|Agronomy Handbook, 2000||May 1, 2009||424-100||
|Cotton Harvest Aid Selection and Application Timing||May 1, 2009||424-201|
|Defoliating Cotton under Adverse Conditions: Drought-stress, Cool Temperatures, and Rank Growth||May 1, 2009||427-208|
|Aphids in Virginia Small Grains: Life Cycles, Damage and Control||Mar 20, 2019||444-018 (ENTO-306NP)|
|Winter Grain Mite||
The adult is relatively large compared to other spider mites and is the only mite of economic importance with the anal pore (a tan to orange spot best seen with microscope, but can be seen with a hand lens) on the upper surface of the abdomen.
|May 12, 2020||444-037|
|Integrated Pest Management Peanut Scouting Manual||
In the competitive global peanut market, you need to lower production costs. At the same time, you also need to keep pesticide residues in peanuts to a minimum; protect rivers, streams, and lakes from runoff; and prevent chemicals from leaching through the soil to groundwater. Using IPM to protect crops only from pests that are likely to cause economic losses is a good way to meet these goals.
|May 12, 2020||444-126|
|Identifying Soybean Fields at Risk to Leaf-Feeding Insects||Nov 13, 2018||444-203 (SPES-74P)|
|Cereal Leaf Beetle, Biology and Management||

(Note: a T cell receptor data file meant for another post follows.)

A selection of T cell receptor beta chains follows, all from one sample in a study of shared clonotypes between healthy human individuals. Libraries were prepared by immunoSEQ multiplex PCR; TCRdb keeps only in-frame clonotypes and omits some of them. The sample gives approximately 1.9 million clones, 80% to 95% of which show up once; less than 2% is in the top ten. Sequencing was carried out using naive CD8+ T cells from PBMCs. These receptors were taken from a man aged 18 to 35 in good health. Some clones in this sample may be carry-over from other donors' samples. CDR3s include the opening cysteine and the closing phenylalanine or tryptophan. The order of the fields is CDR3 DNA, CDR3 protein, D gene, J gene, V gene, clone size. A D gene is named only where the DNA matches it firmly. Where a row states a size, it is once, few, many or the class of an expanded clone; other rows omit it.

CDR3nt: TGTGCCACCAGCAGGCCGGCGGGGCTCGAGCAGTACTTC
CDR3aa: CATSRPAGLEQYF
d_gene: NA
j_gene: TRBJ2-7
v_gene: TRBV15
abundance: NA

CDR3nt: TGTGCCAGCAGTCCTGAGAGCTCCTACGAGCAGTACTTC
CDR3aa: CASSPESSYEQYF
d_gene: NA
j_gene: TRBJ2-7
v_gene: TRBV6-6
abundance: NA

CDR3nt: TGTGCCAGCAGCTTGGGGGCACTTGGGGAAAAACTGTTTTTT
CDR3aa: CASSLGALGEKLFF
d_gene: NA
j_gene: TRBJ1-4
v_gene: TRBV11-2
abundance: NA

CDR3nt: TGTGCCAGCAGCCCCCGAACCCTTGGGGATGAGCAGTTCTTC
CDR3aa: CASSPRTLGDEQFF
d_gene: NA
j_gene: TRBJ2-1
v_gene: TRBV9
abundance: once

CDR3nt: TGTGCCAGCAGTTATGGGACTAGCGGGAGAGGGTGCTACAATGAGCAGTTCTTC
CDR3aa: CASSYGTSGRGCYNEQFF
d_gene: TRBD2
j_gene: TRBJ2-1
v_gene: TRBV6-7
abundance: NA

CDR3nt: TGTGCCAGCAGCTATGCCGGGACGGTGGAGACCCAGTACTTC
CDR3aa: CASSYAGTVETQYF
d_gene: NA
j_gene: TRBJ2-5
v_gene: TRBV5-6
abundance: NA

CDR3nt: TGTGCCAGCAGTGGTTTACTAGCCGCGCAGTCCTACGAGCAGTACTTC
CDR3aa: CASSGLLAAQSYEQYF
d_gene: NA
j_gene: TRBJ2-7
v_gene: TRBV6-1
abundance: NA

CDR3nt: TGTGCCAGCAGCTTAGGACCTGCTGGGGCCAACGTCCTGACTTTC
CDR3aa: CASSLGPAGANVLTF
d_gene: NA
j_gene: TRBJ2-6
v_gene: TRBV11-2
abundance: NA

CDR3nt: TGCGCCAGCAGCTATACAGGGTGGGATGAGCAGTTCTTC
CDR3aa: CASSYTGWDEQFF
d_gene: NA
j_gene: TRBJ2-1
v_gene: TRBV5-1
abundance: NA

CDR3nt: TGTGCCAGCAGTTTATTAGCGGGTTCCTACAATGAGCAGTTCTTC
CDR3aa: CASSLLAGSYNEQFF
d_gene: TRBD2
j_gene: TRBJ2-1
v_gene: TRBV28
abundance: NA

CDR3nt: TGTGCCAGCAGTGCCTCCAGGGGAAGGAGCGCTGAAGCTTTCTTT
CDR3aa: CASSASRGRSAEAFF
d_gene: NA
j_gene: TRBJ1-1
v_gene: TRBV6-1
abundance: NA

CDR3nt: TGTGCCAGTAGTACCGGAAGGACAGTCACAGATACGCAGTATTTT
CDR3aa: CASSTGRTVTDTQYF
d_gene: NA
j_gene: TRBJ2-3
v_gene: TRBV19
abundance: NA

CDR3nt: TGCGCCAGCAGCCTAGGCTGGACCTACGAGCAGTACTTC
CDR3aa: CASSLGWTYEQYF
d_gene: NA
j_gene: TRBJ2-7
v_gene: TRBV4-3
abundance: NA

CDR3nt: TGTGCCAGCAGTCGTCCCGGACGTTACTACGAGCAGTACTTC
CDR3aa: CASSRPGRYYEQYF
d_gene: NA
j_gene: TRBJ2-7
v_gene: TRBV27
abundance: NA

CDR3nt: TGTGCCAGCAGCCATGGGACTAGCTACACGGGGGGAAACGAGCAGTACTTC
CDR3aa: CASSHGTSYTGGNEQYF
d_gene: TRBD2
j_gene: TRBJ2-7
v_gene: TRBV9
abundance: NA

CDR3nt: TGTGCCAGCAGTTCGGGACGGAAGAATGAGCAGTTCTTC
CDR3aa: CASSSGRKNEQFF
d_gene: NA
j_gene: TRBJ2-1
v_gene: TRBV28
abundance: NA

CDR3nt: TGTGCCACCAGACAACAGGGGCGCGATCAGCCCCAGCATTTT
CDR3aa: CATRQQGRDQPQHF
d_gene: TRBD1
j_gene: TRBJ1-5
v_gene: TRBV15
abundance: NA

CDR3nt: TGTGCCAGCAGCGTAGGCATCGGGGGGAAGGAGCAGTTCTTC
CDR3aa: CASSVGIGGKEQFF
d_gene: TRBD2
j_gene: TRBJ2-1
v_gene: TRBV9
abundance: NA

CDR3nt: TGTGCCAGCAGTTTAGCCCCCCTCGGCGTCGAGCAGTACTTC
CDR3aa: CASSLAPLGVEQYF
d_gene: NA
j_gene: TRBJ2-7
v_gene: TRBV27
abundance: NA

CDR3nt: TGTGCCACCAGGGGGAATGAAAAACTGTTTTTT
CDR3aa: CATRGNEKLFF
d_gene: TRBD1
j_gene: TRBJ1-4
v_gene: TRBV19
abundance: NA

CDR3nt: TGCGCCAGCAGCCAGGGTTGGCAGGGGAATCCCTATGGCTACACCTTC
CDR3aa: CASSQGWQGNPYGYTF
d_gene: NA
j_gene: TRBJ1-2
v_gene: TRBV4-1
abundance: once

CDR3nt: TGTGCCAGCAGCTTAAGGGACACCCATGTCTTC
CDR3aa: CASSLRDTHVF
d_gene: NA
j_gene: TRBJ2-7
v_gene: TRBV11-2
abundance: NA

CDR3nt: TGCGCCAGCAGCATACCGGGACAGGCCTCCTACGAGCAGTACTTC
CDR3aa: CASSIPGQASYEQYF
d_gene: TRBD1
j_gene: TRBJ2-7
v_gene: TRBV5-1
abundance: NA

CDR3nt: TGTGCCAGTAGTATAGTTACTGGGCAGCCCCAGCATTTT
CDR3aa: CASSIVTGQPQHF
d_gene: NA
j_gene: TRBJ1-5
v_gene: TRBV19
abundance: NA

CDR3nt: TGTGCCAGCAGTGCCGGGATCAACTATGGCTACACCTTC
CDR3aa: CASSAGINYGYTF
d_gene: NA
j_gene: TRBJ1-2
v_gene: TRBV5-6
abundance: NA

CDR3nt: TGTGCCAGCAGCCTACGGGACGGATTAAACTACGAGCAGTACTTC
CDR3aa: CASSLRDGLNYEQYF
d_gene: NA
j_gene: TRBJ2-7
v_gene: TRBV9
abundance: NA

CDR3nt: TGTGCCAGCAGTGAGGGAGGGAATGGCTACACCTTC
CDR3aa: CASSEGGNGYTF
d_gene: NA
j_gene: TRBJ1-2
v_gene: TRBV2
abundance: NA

Cereal leaf beetle, a native to Europe and Asia, was first detected in Michigan in 1962. Since that time it has spread throughout most of the mid-western and eastern United States and has become a significant pest of Virginia and North Carolina small grains. This insect can become very numerous in small grain fields and the larvae are capable of reducing grain yield by eating the green leaf tissue.
|May 12, 2020||444-350|
|The Peanut Southern Corn Rootworm Advisory||
The southern corn rootworm (SCR) has long been considered a major pest of peanuts in North Carolina and Virginia. However, researchers and Extension faculty at Virginia Tech and NC State have determined through more than 400 commercial field trials that the majority of peanut fields do not need to be treated. They have developed and tested a simple-to-use advisory that identifies those fields not at risk for pod damage or economic loss. The Southern Corn Rootworm Advisory can save you time and money as well as help you use insecticides more efficiently.